We thrive on hard data!

Re: Another Ford Ranger AC Issue

Posted: Thu Dec 08, 2022 11:13 pm
by Autosaver
Haha oh the scan tool gave pressure readings in kPA & not psi...

Pressure readings (Greek to English):

Initial high side pressure after car has been sitting in sun & AC first turned on 413-429 psi -> warm vent air
High side pressure after car is driven for 5 minutes 355-369 psi -> cold vent air
High side pressure when car is stopped & idling 377 psi -> cool but warmer vent air temp
High side pressure when car allowed to to free roll down hill (max air flow, low engine load) -> 311-319 psi

The scan tool is aftermarket brand so high side pressure readings might be off a little but the evidence is there, warm when air flow is poor (stationary) & cold when air flow is good (car moving).

Viscous fan is now confirmed - managed to get a look at the car this morning. Allowed engine to reach operating temp & then put a piece of cardboard in the fan blades. The fan slowed & came to a stop, finally!

As for ambient air entering AC system: removed the plenum chamber cover & found a door flap behind it. It was closed but I think it opens sometimes & also the seal maybe faulty. Most likely this is where the ambient air is entering the AC system. The motor for the door flap has been disconnected & the air entry points on the firewall have been blocked off.

Would've liked to have kept the car over the weekend so I can get some proper measurements & test drive it to see if sealing the external air door flap has done anything good.

Anyways just after sealing the door flap - temp readings were taken for drive & passenger side: 15C passenger vs. 21C driver. This 6C difference is consistent with initial readings taken this morning when AC was cold: 8C passenger vs. 14C driver. FYI the temp difference before heater hoses were pulled was 9C so a 3C improvement after heater hoses pulled. When car was driven to be dropped off to the customer the air vent temps seemed to equalize. Please don't grill me for not providing measurements/data - time constraints are a factor in a busy workshop.

I think this is going to be an ongoing job - I now realize that the AC had several faults but what made/is making it difficult is that they are not all presenting themselves at the same time & also the faults are more OR less intermittent in nature.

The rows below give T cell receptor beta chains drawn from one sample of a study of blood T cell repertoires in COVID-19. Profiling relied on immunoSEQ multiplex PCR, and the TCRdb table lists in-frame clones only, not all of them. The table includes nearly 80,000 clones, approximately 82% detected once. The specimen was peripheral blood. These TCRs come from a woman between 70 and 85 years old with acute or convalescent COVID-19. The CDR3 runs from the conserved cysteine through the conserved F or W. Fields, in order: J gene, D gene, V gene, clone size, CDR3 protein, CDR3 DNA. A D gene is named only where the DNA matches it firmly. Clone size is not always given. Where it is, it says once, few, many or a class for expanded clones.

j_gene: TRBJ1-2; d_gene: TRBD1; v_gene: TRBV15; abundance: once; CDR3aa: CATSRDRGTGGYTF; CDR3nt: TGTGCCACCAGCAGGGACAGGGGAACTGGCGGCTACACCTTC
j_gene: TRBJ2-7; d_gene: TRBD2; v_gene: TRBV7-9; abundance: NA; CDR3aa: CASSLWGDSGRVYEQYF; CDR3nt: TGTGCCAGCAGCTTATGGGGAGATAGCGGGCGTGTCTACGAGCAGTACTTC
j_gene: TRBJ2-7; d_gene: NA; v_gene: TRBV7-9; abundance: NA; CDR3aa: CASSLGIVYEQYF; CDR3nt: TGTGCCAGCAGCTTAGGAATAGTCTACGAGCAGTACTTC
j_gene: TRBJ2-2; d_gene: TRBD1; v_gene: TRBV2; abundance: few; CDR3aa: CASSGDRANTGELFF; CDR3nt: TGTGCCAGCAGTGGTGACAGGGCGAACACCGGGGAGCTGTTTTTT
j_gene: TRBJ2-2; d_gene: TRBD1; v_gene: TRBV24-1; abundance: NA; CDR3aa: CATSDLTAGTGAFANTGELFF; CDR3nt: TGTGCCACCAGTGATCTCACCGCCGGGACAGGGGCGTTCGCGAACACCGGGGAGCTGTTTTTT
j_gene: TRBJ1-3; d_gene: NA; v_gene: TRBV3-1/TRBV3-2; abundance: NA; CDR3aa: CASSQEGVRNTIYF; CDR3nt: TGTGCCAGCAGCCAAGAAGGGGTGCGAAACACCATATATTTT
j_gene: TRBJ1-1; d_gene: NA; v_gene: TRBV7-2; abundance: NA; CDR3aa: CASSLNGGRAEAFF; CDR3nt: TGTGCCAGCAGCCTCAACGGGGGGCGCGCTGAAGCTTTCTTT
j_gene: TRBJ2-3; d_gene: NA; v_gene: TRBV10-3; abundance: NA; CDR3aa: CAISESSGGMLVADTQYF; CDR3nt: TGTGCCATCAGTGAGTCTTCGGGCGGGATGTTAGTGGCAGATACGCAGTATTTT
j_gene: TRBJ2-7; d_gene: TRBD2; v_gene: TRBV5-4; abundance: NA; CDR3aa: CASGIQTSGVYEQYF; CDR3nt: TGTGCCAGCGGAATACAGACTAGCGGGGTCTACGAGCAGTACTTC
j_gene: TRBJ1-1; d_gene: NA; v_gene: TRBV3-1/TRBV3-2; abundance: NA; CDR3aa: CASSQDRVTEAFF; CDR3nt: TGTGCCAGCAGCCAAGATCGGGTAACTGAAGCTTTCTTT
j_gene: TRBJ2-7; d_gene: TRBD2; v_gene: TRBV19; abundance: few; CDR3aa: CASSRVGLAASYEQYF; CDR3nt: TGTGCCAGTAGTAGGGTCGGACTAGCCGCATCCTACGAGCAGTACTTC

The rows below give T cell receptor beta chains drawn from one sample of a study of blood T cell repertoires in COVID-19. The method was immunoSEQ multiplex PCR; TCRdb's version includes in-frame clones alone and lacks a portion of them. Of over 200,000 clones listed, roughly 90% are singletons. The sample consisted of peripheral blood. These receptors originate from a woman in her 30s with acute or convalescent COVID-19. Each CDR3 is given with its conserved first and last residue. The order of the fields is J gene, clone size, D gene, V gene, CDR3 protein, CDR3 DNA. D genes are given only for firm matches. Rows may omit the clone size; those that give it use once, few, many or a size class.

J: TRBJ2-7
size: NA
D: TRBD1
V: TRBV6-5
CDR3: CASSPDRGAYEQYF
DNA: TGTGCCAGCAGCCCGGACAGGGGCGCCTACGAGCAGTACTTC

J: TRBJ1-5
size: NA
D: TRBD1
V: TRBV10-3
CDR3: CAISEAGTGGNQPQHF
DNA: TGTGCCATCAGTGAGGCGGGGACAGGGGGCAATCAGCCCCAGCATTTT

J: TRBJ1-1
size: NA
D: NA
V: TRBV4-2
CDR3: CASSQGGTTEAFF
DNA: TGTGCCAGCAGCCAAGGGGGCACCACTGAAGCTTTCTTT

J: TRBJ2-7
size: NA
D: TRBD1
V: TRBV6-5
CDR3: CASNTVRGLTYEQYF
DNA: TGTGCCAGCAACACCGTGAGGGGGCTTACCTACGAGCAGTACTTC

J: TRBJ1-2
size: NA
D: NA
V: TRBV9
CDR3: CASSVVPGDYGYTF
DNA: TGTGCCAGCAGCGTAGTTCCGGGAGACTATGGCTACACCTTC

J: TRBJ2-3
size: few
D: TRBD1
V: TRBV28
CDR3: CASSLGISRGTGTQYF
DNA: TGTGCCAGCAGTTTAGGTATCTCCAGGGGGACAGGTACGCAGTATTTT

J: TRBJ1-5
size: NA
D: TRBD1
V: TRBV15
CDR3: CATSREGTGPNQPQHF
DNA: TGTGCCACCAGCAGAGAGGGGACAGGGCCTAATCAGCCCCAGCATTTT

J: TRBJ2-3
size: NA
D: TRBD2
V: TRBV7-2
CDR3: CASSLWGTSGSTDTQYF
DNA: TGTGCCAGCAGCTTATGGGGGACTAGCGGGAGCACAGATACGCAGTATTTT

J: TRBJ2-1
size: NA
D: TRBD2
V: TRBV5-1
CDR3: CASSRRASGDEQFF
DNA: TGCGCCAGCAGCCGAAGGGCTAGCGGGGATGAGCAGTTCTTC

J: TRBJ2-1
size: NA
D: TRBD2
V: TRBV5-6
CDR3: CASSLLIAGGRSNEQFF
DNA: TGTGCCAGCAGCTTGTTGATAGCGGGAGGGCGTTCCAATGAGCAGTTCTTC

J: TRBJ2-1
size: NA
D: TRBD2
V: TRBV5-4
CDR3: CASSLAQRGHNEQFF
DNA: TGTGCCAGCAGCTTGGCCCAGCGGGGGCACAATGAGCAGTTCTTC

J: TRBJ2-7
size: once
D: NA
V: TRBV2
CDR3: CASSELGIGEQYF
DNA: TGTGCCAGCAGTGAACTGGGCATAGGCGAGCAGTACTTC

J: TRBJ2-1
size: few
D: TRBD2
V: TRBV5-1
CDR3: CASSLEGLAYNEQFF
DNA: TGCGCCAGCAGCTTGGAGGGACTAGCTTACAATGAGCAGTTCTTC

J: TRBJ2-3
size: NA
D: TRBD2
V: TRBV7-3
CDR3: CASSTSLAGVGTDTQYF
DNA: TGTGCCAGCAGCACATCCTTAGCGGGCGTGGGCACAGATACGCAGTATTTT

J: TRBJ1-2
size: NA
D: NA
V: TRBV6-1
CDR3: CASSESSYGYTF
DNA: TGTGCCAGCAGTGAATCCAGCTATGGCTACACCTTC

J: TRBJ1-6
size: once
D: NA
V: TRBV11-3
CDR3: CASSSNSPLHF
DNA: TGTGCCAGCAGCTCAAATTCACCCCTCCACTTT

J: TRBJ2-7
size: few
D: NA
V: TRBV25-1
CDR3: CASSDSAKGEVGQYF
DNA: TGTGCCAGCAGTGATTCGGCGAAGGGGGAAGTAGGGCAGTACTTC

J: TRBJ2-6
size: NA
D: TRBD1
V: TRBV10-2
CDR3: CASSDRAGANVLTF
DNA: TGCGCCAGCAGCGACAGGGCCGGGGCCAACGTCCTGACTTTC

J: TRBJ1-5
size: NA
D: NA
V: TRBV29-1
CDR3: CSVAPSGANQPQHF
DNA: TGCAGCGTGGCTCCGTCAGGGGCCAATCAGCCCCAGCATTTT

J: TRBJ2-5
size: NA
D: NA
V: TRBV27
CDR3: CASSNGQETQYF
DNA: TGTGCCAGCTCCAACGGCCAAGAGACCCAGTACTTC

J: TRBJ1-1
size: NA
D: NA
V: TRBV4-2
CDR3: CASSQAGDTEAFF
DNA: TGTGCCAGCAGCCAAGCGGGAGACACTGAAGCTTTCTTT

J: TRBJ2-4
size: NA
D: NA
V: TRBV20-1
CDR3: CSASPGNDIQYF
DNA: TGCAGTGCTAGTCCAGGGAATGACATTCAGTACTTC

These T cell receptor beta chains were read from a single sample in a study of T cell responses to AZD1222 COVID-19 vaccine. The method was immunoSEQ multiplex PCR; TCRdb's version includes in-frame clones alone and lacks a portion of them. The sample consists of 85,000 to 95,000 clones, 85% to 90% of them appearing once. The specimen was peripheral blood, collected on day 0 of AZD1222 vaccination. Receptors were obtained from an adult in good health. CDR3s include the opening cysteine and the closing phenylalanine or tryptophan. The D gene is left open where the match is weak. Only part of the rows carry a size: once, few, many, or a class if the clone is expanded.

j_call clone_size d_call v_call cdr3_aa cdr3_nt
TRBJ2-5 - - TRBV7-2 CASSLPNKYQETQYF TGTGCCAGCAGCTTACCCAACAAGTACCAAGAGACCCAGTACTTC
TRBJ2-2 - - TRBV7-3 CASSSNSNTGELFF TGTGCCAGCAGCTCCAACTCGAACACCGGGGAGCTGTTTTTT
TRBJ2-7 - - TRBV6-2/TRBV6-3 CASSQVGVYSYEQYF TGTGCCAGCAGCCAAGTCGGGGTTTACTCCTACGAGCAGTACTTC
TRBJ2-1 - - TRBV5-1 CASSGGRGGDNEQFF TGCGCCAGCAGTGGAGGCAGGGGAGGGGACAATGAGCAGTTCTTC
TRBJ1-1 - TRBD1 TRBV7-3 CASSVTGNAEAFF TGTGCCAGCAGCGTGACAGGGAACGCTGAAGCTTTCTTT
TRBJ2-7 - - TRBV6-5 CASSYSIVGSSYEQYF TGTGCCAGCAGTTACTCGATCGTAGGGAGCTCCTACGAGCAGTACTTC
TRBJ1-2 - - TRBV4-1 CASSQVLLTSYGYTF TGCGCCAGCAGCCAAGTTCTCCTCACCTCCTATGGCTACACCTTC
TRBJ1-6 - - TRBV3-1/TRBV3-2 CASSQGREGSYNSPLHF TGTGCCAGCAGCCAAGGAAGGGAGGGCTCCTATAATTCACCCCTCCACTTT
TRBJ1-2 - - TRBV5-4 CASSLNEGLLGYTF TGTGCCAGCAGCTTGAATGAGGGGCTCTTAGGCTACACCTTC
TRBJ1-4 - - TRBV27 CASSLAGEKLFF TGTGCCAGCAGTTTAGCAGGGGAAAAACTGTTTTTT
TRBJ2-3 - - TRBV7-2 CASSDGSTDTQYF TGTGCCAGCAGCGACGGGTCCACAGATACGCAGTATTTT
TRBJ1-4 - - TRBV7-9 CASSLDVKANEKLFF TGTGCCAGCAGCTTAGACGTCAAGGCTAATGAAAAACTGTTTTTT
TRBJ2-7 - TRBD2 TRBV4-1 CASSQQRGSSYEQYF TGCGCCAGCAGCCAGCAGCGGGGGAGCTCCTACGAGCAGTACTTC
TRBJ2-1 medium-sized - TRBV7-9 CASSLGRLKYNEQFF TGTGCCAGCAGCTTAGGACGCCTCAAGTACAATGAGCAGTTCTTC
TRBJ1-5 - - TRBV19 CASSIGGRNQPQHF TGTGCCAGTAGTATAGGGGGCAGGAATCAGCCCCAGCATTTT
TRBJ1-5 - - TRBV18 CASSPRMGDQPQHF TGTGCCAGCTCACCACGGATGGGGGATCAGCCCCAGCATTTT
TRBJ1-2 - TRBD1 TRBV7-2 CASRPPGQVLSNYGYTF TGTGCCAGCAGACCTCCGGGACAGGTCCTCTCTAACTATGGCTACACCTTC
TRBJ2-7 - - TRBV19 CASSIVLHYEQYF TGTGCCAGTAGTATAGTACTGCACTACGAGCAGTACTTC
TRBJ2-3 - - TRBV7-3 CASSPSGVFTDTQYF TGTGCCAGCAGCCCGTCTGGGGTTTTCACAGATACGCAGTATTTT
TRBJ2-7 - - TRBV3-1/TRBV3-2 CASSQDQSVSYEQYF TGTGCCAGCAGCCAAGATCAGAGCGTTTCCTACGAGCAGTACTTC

Re: Another Ford Ranger AC Issue

Posted: Fri Dec 09, 2022 2:46 am
by swampy 6x6
Has the vehicle ever been in a crash repairer ??
use a refrigerant identifier ,also check for non condensables eg air
degas system and measure weight of refrigerant recovered

If its a PX Ranger yes they have blend door issues .
Yes the easiest way to disregard heater is to join hose feed return or just crimp supply for testing

Re: Another Ford Ranger AC Issue

Posted: Fri Dec 09, 2022 5:31 am
by Autosaver
It's an Australian import, second hand & only has 65,000km = 40300 miles !!
I don't think it has been into a crash repair shop, at least it doesn't look that way.

Flap doors/motors confirmed as there are existing error codes for 3 of the flap motors & sensors.

AC has already been recovered, vacuumed & refilled to specification.

Re: Another Ford Ranger AC Issue

Posted: Fri Dec 09, 2022 8:29 am
by tbirdtbird
Ah, nice to have psi readings back!
As you suspected clutch fan is crap, a common problem.
All your readings are too hi, and should come down with fan repair. Report back and also include ambient! Any time you give pressures we need ambient.
System will not perform well at all with readings that hi.

Have no idea about this so-called scan tool you are using.
So, you are not using a traditional Manifold Gauge Set (red, blue, and yellow hoses)?
A scan tool is gonna rely on a transducer(s) somewhere and they may have aged and reporting incorrectly. You cannot beat a direct reading bourdon tube old school gauge.

Re: Another Ford Ranger AC Issue

Posted: Fri Dec 09, 2022 10:37 am
by tbirdtbird
To be super sure, is this car R134 or R1234yf?

Easy way to tell a fan clutch is if it totally freewheels when it is cold, engine off

Re: Another Ford Ranger AC Issue

Posted: Fri Dec 09, 2022 1:18 pm
by Autosaver
Car is R134a. Confirmed on Autodata service/repair system. Also I think the R1234YF service ports aren't compatible with the R134A gauges??

First 2 times car was brought in to have AC checked:

1. Viscous fan did not free wheel first thing in the morning when engine was cold & off. There was a lot of resistance when fan was rotated
2. It also passed the 'cardboard in the fan blades' test several times - fan slowed a little but did not come to a stop (engine @ operating temp)
3. Didn't bother to check for free wheeling yesterday. It was enough for me that the fan convincingly failed the 'cardboard' test (came to a stop)

@ tbirdtbird...Have you ever seen a viscous fan coupling fail @ low mileage?

I also had a look online for a TSB for the coupling. None found

We've changed the fan couplings on two other Fords with AC issues but they had done well over 150,000 km ~ 100,000 miles.